The man who arranged Malayalam cinema’s maiden tryst with neo-realism is no more. P. Ramadas, maker of Newspaper Boy, considered the first neorealist experiment in Malayalam,Newspaper Boy was released a few months before the world saw a new kind of Indian cinema, a luminous masterpiece, through Satyajit Ray’sPather Panchali.
The films had a few things in common. Both tried location shooting, used non-professional actors and showed a child’s perspective on the world. Both the directors were new to their craft and had not set a camera whirring till then.
At the age of 18, Ramadas read in a magazine that Raj Kapoor was the youngest film director in the country. He told his friends he would break the record.
V. Shantaram and Italian neo-realism left an indelible impression on him.
Like Roberto Rossellini, the young film enthusiast believed that neo-realism was a moral position to look at the world, its realities and hardship. In the post-World War II era, audiences were looking for a change from studio-bound melodramas. The world was talking about the pity of war and the economic hardship of war-ravaged cities.
So, when Rossellini’s Rome Open City, on life and resistance in Rome under Nazi occupation, picked up the Grand Prize at Cannes in 1946, it signalled a new vision of the world and mission of art, and won the attention of the young across the world.
Ramadas directed his film in 1955 at the age of 22, while he was still a student. On May 5, 1954, the shooting was launched in Thiruvananthapuram. G. V. Raja, scholar and sports promoter, was present at the function.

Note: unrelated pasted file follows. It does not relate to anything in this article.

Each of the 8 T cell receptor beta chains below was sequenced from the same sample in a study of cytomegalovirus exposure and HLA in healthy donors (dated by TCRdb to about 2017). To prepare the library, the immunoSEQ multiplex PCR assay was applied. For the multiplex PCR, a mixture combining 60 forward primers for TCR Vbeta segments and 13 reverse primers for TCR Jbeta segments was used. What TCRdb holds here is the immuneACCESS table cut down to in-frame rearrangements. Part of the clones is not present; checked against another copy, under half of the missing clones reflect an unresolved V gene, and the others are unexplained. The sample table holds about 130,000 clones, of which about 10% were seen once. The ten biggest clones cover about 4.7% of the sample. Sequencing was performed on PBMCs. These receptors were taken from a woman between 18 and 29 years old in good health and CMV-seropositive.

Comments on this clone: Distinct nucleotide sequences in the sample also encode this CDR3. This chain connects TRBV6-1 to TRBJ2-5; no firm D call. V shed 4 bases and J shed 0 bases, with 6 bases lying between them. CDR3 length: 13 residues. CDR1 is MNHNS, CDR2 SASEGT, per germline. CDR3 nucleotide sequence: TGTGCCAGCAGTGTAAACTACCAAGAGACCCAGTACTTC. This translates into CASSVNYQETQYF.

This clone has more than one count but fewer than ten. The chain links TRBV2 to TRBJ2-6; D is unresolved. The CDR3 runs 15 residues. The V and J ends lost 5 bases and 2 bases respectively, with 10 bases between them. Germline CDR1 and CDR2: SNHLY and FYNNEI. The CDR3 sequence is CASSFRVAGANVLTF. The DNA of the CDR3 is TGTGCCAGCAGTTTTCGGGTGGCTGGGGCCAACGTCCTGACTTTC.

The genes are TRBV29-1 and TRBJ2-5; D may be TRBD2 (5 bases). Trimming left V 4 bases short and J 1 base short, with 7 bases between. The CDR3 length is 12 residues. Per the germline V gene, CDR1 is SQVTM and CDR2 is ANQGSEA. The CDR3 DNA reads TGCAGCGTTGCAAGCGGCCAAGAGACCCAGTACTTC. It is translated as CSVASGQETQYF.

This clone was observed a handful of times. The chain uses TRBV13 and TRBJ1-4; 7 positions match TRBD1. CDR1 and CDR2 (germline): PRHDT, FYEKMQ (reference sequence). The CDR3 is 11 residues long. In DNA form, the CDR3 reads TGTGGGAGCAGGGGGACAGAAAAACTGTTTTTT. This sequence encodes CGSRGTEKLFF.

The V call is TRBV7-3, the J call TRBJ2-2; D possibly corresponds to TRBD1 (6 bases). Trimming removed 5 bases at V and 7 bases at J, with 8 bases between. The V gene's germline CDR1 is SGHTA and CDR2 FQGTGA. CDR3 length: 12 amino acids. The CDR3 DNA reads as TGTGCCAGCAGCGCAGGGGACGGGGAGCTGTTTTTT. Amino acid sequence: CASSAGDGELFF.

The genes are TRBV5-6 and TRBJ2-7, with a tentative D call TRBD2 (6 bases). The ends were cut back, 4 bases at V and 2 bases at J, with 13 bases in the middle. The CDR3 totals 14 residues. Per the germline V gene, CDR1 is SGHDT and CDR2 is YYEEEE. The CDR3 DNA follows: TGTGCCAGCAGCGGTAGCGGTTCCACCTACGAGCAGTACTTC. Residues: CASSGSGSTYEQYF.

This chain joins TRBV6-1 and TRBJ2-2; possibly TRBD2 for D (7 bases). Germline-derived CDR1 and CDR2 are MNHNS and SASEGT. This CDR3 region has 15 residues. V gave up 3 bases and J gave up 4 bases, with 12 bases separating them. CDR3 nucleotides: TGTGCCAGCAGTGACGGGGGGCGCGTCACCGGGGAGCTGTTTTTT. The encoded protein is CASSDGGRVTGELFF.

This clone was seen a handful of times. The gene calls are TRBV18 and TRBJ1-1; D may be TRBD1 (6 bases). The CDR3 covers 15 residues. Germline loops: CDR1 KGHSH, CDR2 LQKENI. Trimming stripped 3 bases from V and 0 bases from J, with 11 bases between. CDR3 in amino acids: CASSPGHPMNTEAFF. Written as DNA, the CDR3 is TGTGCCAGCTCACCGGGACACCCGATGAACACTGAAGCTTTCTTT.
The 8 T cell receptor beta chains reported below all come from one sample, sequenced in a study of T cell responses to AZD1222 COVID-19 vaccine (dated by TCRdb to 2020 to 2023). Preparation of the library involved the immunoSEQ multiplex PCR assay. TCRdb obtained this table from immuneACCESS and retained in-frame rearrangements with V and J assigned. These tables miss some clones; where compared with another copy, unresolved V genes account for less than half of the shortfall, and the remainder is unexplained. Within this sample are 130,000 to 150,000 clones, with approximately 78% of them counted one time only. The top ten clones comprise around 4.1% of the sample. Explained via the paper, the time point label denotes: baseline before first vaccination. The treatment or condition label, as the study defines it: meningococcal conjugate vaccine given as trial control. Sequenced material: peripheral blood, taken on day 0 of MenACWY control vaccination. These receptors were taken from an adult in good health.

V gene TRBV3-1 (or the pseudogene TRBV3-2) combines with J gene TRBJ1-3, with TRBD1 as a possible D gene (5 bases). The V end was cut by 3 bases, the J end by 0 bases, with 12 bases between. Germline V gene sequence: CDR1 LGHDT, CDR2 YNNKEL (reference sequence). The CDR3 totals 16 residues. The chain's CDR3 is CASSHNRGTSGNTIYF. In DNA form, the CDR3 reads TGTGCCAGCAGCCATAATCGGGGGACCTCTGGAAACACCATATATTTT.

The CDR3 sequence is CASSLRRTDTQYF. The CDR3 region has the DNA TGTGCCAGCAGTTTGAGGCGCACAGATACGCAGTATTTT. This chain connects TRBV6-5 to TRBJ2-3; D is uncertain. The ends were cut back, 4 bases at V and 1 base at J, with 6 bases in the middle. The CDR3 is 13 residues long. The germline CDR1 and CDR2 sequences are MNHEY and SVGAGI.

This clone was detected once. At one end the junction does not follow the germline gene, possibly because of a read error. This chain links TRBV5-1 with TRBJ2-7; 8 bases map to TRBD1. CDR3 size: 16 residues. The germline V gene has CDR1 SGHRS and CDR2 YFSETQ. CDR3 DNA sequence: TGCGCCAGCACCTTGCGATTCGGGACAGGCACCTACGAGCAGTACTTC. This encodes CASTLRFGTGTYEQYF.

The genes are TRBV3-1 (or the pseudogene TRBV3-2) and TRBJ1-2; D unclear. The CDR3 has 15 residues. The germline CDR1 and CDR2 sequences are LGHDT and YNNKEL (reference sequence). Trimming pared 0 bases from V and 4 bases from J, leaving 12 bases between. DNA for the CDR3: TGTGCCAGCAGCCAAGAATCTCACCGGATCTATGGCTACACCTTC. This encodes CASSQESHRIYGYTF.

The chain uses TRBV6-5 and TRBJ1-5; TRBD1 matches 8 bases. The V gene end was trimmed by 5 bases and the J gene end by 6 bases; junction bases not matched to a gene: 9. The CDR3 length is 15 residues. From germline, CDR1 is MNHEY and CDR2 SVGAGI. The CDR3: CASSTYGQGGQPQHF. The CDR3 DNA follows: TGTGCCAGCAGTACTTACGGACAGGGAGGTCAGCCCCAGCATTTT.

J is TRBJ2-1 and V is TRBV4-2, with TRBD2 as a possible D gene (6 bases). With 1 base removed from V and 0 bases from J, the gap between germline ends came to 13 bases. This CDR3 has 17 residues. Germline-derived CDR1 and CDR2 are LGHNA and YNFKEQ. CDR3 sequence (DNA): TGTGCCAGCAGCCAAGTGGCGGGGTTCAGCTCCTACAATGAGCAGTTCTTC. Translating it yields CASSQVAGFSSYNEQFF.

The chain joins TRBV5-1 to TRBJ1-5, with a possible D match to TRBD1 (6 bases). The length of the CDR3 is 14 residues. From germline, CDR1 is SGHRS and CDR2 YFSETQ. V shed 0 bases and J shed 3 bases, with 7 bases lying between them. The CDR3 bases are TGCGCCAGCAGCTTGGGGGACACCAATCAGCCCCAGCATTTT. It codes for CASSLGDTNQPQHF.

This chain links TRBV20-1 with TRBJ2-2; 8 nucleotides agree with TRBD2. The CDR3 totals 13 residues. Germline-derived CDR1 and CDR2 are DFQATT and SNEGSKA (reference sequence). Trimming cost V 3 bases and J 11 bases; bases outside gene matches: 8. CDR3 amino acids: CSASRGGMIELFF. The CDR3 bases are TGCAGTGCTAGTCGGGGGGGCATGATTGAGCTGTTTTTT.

Ramadas had commissioned well-known writer Nagavally R.S. Kurup to pen the dialogue. Preferring the Thrissur dialect, the director changed the Travancore slang used by Kurup.
Being a native of Thrissur, this was easy for Ramadas. Kurup helped the director find a boy, Moni, to play the lead role.
The indoor scenes were shot in Merryland Studio, Thiruvananthapuram. The outdoor scenes were shot in Thrissur and Chennai. Shots of a train, inspired by a Kurosawa film, were captured at the Ernakulam Junction railway station.
The film told the story of a printing press employee and his family hit by extreme poverty. It heralded a new sensitivity in Malayalam cinema by echoing the social realities in Kerala.
It was released on May 13, 1955, in eight cinemas across the State.
Despite its aesthetic claims, it did not pass the box-office test.
“Newspaper Boy was ahead of its time,” Ramadas once claimed. “The Malayali audience was not ready for it at the time of its release.” Newspaper Boy was a costly experiment for him. It cost Rs.1.75 lakh. Ramdas lost all the money, but was happy that he made Malayalam cinema richer.
Special Correspondent writes from Kottayam: Ramadas died at a hospital in Kottayam of age-related ailments on Thursday. He was 83.
The body, now kept in a hospital mortuary, will be brought to the residence at Manganam by 7 a.m. on Friday, then taken to Thrissur and placed at the Kerala Sahitya Akademi Hall by 12 noon for the public to pay homage
His funeral is scheduled for 4 p.m. on Friday at Parammekkavu Devaswom cemetery at Poonkunnam.